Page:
Bevin: Legalizing pot and casinos not pension solutions


CADIZ, Ky. (KT) -  Gov. Matt Bevin repeated and expanded on his opposition to legalizing recreational marijuana and expanded gaming during a Wednesday radio interview.

The Republican governor, speaking on WKDZ Radio in Cadiz, said those who support legalizing pot and casinos, to pay down the unfunded liability of the public pension plans need math lessons.

“They are just not even close,” he said.  “Anybody proposing those is either intentionally or unintentionally unaware of the math.”

Bevin said supporters of legalizing marijuana say it would generate $100 million per year in revenue to the state, while the pension system has about $60 billion in unfunded liability. 

“That means that everybody in Kentucky would need to smoke pot for the next 600 years,” he said.  “No one is allowed to retire in the next 600 years and we’re not allowed to accrue any more interest or any more liability.  In 600 years of pot smoking, if we did indeed dedicate 100 percent of the money, then we would have enough money to fund what we owe in 2019.”

Bevin said looking at Colorado, the first state to legalize recreational marijuana, there are societal costs as well. 

“Look at the homelessness, look at the increases of emergency room use.  Look at the problems they have with law enforcement in bordering states.  Look at the amount of disease and things that have spiked up as a result of people who are coming because they can smoke pot legally.”

He said there are problems with expanded gaming as well.  “Every night, somewhere in America, somebody takes their life in a casino, because they’ve wasted the last semblance of dignity and hope that they had.  Families are ruined, lives are ruined.  There is a societal cost, and there is no political appetite for this in Kentucky.”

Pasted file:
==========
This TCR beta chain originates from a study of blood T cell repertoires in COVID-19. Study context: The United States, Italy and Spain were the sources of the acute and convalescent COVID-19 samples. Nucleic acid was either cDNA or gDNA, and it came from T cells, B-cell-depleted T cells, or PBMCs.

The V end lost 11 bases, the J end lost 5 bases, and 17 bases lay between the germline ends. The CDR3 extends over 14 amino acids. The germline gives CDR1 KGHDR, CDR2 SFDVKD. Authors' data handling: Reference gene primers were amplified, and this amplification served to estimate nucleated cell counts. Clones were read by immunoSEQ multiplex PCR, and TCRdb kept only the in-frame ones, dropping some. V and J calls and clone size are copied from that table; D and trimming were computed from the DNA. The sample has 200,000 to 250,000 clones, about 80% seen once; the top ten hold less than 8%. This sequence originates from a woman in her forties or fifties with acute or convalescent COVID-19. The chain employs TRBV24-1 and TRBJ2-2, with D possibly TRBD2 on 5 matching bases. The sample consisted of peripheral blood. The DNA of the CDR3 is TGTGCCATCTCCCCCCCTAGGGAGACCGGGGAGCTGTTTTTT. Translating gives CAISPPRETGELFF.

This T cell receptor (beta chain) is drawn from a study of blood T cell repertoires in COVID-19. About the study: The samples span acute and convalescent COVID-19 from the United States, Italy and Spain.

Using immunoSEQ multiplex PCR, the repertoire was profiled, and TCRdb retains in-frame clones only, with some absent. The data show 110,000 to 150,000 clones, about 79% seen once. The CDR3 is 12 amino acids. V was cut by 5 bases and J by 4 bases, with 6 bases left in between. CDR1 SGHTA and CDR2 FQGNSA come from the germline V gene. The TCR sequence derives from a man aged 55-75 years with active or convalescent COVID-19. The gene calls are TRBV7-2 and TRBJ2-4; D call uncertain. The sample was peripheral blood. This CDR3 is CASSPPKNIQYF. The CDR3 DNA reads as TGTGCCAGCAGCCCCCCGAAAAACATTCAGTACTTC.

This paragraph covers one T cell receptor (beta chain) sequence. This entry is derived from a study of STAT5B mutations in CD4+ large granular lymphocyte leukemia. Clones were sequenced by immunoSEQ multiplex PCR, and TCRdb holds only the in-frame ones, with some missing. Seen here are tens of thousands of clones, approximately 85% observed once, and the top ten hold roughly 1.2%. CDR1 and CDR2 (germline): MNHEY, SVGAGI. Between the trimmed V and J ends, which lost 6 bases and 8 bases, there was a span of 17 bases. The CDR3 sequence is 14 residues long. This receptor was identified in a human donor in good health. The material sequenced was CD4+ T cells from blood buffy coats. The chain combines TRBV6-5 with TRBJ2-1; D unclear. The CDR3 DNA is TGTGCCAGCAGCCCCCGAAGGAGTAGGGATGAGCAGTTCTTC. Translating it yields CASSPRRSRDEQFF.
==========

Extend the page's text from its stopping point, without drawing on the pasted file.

Even if there were no negatives with casino gambling, Bevin said the math doesn’t work there either.

“The idea that we could make maybe $200 million a year with casino gambling taxes, means there are billions being spent that might better be spent somewhere else,” Bevin said. “If we all wanted to gamble and smoke pot at the same time, it would still be 200 years, just to earn the money we already owe today.  These are not serious solutions.”

Bevin said the only way to get out of the pension hole is to have more people living in Kentucky paying taxes. 

“So we want as competitive a tax environment as possible, and we want this place to be as high-quality as possible, from an infrastructure standpoint, an education standpoint, a quality of life standpoint, a low energy cost standpoint,” he said.  “If we can compete on these fronts, then we can attract more people to move here.”

His Democratic opponent in November, Attorney General Andy Beshear, has often said he supports expanded gaming.  During a candidate profile before the May Democratic primary, Beshear said,” Kentucky can’t afford to fall behind our neighboring states who are moving forward with the rest of the country on expanded gaming. We lose out on hundreds of millions of dollars a year. As governor, I will work to legalize sports betting, casinos, fantasy sports and prepare for online poker, and use the revenue from these activities as a dedicated funding stream for our public pension system.”

Bill Miller, president and CEO of the American Gaming Association, took issue with Bevin's statements calling them "patently false and irresponsible."

 “Our industry commits hundreds of millions of dollars a year to address the very serious issue of problem gambling, ensuring that patrons have the tools they need to engage in our offerings in a responsible manner," he said.. "From extensive responsible gaming training programs for our employees and proactive education for our consumers, to financial support for programs that ensure people who need help get it, our industry’s commitment is very clear.”


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